THAI FOREST BULLETIN (BOTANY) 36
Calyx with shorter, finer hairs than axis and abundant irritant bristles, tube only ca 7 by 10 mm, lobes short and wide, lowest ca 4.5 by 1.5–4 mm, laterals ca 2 by 2 mm. Corolla dark purple, standard ca 2.5 cm, wings 4–4.5 by 0.6 cm with narrowly rounded apex, keel ± equalling wing. Fruit leathery, 1–(in literature rarely 2)-seeded, asymmetrically oblong to elliptic in outline with very convex margins and often wider than long, 4.5–7.5 by 3.5–5 cm, laterally flattened around the large seed, to 2 cm thick, with hairs like the stem and abundant irritant bristles, surface with 5–6 lamellae of irregular height up to 5 mm in parts, running obliquely transversely from both margins, converging and often interrupted in centre of pod face; both margins with a pair of somewhat undulating wings ± 5 mm wide, some lamellae extending into wings. Seed red-brown, ca 2.8 by 2.4 cm, hilum black.
Thailand.— NORTHERN: Tak [to Pang Ma Kham Pom, Rock 1005 (US); ibid, to Mesawt [Mae Sot], Rock 676 & 1081(US)]; Kamphaeng Phet, [Kerr 2993 (BM, E, K)]; SOUTHWESTERN: Uthai Thani [Ban Rai District, Maxwell 76–51(AAU)]; PENINSULAR: Krabi [Niyomdham 2857 (AAU, BKF)].
Distribution.— Indian subcontinent, Sri Lanka, Burma. Ecology.— Thickets, disturbed forest and clearings; ca 300 m alt
Notes.— Many collections of M. monosperma exist from the Indian subcontinent but only six collections (all cited above) have been seen from Thailand, five from a small part of the N and SW regions (adjacent to its few known localities in Burma) and one from much further south. It is presumed to be uncommon but this scattering of records suggests that it is also under-collected. It differs from the six other Thai species with lamellate fruit in its lamellae converging towards the centre of the pod rather than ± parallel obliquely across the pod face. It is also distinguished from most Thai species in often having conspicuous red-brown indumentum on stems and leaves, otherwise seen only in M. oligoplax (which is distinguished by fruit lamellae few and scarcely developed, pedicels, calyx lobes and flowers longer and corolla paler) and sometimes in M. macrocarpa (which is distinguished by narrower ± truncate lateral leaflets, stipels absent, long inflorescences from old wood, flowers with a pubescent apical border and long narrow woody pod). When this indumentum is absent, flowering material of M. monosperma is easily confused with M. biplicata (Peninsular Malaysia, not recorded from Thailand) which has markedly different bifurcated fruit lamellae (“T-shaped” in cross-section rather than simple) but very similar broad leaves and short inflorescence axes, short calyx lobes and short purple corolla, although calyx lobes of M. biplicata are often very indistinct, the lowest only 1.5–4 cm rather than ca 4.5 cm and laterals often < 0.5 mm.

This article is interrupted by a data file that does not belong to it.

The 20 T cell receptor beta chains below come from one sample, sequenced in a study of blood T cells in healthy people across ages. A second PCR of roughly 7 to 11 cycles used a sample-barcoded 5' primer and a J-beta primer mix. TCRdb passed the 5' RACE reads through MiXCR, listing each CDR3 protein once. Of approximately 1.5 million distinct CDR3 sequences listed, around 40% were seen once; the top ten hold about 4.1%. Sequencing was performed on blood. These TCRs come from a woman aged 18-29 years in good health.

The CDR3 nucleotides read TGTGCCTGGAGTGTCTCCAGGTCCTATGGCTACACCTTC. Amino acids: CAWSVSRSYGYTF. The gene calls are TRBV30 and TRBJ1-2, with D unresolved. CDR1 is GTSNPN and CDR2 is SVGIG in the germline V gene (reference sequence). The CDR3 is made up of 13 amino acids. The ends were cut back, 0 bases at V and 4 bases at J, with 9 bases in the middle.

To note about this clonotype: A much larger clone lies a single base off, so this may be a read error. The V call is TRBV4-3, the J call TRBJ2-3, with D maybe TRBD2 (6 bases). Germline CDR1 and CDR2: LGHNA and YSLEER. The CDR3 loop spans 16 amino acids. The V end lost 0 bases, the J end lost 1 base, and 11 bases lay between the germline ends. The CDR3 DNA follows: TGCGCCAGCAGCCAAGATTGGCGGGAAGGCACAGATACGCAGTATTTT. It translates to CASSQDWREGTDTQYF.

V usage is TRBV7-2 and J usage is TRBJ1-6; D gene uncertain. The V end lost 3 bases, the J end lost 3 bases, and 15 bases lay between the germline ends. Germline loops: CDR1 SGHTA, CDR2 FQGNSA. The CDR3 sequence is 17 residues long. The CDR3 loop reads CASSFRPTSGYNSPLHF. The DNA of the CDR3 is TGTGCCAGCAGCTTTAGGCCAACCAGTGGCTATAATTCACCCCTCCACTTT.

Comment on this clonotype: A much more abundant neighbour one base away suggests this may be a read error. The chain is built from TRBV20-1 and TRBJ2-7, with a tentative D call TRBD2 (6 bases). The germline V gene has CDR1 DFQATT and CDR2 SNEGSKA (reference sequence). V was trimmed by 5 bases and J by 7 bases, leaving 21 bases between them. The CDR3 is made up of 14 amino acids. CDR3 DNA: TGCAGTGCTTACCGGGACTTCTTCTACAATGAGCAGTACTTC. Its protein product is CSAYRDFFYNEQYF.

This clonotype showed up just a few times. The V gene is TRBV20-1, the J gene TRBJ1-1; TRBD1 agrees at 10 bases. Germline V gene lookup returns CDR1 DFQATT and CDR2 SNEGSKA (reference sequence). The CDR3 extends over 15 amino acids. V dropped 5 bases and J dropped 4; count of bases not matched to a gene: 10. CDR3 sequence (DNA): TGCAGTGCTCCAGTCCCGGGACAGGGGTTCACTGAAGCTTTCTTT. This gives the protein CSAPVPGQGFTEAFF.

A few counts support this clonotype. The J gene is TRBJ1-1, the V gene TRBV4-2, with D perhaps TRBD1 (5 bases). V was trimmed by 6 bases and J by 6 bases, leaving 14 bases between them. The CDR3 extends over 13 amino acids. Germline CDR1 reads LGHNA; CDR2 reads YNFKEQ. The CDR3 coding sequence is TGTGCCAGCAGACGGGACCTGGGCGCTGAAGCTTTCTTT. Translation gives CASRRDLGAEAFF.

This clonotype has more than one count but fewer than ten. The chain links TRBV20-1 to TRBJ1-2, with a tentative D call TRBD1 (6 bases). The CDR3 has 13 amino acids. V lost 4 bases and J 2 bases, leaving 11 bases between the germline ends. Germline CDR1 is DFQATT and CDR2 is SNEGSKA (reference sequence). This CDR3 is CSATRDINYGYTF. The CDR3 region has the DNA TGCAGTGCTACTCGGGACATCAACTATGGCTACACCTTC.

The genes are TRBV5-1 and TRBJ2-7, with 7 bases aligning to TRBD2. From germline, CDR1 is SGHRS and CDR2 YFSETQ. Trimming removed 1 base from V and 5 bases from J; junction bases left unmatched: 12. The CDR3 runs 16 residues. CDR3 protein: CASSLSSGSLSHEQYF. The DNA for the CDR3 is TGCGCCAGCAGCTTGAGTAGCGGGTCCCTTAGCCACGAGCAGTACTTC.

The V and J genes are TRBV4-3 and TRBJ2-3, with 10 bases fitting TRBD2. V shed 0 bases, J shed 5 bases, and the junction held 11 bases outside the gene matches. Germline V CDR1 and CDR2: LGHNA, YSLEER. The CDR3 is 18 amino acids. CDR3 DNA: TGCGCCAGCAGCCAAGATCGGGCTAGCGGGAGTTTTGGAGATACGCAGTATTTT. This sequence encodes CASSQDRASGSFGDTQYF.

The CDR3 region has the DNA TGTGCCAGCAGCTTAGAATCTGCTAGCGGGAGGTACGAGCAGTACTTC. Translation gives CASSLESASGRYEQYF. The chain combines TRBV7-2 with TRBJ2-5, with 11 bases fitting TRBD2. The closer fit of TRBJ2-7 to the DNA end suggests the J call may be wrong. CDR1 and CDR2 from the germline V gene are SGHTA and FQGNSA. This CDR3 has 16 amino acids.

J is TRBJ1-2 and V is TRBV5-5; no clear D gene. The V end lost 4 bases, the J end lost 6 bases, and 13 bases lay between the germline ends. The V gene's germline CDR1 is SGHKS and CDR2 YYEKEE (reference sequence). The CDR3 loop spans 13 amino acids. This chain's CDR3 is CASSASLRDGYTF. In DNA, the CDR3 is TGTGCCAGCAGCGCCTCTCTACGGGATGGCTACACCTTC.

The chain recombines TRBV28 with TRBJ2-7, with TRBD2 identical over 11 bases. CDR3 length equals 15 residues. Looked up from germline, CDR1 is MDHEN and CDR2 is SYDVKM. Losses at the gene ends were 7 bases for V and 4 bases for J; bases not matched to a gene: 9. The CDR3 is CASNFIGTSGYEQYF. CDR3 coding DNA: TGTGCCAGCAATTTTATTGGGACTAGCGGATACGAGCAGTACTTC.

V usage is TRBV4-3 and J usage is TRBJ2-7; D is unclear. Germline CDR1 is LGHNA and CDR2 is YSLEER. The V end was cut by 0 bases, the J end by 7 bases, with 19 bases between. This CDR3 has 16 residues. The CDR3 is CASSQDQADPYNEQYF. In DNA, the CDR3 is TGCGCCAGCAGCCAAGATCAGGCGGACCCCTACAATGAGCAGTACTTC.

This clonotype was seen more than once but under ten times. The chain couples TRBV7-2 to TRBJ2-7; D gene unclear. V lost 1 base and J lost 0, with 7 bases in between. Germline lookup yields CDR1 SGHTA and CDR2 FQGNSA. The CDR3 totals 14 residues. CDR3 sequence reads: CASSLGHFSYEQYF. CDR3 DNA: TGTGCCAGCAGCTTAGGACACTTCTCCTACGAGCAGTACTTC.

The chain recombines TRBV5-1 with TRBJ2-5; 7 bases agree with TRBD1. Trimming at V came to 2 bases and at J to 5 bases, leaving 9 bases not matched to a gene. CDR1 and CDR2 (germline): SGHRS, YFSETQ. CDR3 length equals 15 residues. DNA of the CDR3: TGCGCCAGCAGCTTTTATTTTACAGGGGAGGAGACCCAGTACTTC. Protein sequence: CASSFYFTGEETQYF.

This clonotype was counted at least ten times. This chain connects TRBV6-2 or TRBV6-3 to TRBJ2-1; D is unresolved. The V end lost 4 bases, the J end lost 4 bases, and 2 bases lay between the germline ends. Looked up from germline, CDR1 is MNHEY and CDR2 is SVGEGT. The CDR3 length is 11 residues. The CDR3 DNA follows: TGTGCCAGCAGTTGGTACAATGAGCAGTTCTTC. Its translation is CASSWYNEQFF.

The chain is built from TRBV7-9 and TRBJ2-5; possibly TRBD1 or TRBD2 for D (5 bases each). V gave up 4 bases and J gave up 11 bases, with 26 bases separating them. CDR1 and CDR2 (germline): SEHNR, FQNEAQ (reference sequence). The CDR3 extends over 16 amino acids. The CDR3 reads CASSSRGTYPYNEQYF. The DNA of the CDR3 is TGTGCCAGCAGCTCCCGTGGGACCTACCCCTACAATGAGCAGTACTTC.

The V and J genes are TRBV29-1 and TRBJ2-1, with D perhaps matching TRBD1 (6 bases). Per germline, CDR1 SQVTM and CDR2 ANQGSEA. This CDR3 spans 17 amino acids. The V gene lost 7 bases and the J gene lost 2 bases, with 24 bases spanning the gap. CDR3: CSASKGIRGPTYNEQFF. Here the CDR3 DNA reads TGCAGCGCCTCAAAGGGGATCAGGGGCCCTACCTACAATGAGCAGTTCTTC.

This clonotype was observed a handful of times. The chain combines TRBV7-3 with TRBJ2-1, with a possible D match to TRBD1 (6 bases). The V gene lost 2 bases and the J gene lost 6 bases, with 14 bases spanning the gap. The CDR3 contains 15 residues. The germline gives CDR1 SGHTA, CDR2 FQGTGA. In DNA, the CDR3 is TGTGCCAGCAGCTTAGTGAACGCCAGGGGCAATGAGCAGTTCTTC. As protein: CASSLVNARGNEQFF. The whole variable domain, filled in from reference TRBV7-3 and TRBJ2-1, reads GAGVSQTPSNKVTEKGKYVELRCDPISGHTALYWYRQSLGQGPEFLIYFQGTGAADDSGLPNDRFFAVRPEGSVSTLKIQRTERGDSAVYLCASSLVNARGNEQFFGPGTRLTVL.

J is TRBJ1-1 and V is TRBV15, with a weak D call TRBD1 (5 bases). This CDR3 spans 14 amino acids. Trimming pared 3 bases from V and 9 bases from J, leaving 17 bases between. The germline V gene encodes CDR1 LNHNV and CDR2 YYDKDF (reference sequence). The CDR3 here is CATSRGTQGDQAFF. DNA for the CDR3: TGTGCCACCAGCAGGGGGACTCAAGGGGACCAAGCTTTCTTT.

6. Mucuna stenoplax Wilmot-Dear, Kew Bull. 47: 218 & Fig 4. 1992. Type: Peninsular Malaysia, Perlis, [Chan in FRI 19916 (holotype K!; isotype KEP)]. Figs. 1 H–J, 2 G.
Climber; stems and petioles with sparse fine, adpressed pale hairs. Leaves with terminal leaflet 9–11 by 5–7 cm, elliptic, apex gradually or abruptly short-acuminate, base broad-cuneate, lateral veins 4–5 pairs, gently curved; lateral leaflets with width ratio of abaxial to adaxial halves 1.5:1, base of abaxial half ± truncate; thin-chartaceous, with abundant but rather inconspicuous hairs like the stem beneath and sometimes above; stipels slender, 4–5 mm. Inflorescences only 2–7 cm long, main axis unbranched, ultimate branchlets